Surgery damages cartilage leading to further pain, injury and quickens the arthritis process.
Ideally a person should avoid arthroscopy. But if arthroscopic surgery has already happened, Prolotherapy is a good option to halt the arthritic process.
We recently had a Prolotherapy knee patient who had undergone surgery only to find out four years later he had less cartilage than before the surgery. Let’s take a look at what happened to his knee. In 2002 he experienced knee pain and went to see his doctor. Although the X-ray showed excellent joint space the doctor suggested arthroscopic surgery. Ted went through with the surgery and was hopeful to get back to his life sans knee pain.
Fast forward four years and Tom is still dealing with knee pain. The pain had escalated to the point that he returned to see his doctor to see what was going on. This 2006 X-ray shows less cartilage than before surgery, indicating the development of osteoarthritis in his knee. Why is this a problem? The knee joint (and most joints in the body) function as a result of the unique properties of the articular cartilage that covers and protects the ends of the bones. When cartilage is damaged or removed knee function declines as bone rubs against bone instead of cartilage over cartilage. Hence, pain develops as cartilage decreases.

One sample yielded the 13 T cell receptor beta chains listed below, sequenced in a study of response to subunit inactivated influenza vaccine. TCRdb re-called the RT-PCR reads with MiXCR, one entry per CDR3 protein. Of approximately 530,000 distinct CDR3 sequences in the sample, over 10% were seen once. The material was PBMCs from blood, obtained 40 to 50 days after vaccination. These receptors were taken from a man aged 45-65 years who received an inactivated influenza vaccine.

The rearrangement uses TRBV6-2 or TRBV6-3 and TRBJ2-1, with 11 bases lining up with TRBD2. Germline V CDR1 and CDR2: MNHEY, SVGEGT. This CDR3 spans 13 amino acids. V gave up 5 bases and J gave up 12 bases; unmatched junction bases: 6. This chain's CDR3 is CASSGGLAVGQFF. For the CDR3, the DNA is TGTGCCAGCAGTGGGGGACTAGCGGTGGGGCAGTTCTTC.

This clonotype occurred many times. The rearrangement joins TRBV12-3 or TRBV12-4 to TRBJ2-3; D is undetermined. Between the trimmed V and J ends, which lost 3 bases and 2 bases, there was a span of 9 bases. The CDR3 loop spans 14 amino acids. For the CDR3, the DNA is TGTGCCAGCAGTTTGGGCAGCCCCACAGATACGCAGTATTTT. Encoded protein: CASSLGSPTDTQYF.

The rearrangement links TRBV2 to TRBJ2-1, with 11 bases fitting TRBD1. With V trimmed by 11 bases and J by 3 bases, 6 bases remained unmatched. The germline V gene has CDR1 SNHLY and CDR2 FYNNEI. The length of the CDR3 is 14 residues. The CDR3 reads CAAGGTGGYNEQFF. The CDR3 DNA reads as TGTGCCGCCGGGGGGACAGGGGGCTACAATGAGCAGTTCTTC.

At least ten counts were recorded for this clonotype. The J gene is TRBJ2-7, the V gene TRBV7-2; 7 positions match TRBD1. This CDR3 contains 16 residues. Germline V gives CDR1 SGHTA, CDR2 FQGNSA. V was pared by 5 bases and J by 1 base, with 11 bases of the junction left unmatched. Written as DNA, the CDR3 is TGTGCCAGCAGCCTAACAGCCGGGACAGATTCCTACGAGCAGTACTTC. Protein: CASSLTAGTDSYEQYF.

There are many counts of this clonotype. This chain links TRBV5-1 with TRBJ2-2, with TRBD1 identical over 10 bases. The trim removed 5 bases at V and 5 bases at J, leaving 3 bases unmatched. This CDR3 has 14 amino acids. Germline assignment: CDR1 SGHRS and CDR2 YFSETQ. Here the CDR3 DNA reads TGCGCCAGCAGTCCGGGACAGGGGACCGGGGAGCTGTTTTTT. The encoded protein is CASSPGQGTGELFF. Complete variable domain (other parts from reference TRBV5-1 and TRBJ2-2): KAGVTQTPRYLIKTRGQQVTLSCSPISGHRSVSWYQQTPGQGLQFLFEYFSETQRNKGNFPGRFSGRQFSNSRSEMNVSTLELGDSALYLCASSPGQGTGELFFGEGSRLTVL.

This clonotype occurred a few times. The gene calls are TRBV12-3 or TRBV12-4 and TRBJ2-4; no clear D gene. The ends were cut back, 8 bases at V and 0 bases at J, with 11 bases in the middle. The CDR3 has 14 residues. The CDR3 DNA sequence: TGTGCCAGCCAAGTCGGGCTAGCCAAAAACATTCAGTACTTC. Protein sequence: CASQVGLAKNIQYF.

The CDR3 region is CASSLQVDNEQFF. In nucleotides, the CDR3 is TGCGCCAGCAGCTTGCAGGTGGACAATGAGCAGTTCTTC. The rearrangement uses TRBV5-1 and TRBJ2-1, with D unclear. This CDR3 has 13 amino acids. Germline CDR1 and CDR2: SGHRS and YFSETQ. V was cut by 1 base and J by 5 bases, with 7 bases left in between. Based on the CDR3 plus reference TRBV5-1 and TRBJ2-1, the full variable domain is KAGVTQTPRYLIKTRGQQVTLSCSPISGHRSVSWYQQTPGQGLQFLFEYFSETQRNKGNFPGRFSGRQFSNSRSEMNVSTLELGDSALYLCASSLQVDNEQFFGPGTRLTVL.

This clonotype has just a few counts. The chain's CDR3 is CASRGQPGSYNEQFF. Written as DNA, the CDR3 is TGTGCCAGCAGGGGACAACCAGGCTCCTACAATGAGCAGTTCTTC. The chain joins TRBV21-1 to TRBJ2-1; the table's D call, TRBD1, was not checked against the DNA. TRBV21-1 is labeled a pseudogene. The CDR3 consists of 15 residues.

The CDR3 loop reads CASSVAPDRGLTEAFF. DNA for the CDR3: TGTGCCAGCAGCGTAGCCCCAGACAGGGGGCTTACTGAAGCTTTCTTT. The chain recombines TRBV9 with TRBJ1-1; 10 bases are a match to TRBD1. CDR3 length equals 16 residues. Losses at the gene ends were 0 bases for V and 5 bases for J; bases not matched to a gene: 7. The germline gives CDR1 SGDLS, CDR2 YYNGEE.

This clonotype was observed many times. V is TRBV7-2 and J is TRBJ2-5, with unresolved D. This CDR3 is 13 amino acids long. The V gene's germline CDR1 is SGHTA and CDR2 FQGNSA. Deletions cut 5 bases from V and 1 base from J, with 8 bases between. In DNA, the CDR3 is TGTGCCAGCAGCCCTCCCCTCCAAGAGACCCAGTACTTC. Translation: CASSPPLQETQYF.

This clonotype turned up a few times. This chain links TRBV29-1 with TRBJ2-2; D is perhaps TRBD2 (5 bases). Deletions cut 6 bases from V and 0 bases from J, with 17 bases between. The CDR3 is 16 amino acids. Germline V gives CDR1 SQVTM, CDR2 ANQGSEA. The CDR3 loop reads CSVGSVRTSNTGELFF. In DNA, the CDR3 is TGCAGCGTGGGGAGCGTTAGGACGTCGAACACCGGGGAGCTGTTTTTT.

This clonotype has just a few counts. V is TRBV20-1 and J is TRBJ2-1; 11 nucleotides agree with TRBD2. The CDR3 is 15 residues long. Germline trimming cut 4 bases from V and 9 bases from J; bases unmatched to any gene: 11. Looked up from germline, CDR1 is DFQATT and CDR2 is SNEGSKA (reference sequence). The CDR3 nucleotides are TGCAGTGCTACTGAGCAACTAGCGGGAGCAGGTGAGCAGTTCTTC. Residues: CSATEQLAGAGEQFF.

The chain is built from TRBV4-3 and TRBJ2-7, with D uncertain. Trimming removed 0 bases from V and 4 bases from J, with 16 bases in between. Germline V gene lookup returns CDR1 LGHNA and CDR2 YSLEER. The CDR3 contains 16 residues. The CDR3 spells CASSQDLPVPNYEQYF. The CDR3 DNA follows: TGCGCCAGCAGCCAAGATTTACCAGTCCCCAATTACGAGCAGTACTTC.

Ted was discouraged with the cartilage loss in his knee and wanted to know what he could do to increase it. An internet search lead him to Caring Medical and Prolotherapy. He learned that Prolotherapy is an injection technique that stimulates healing to regenerate damaged or decreased cartilage. Ted made an appointment and met with our Prolotherapist, Dr. Ross Hauser. Dr. Hauser assured him that Prolotherapy could help his knee pain. After a series of Prolotherapy treatments Ted’s knee was pain free. He became a believer in Prolotherapy and returned for treatment to his wrist, shoulder and neck for headaches. In 2012 he had another MRI of his knee that revealed increased joint space, meaning more cartilage! Ted knew that Prolotherapy is what had helped prevent the joint from further degeneration.
Prolotherapy helped maintain the joint space that significantly decreased within only 4 years of having arthroscopic surgery. Arthroscopy can have long lasting poor effects on the joint by speeding along the osteoarthritic process. Prolotherapy can stop the arthritic process in its tracks by regenerating healthy cartilage.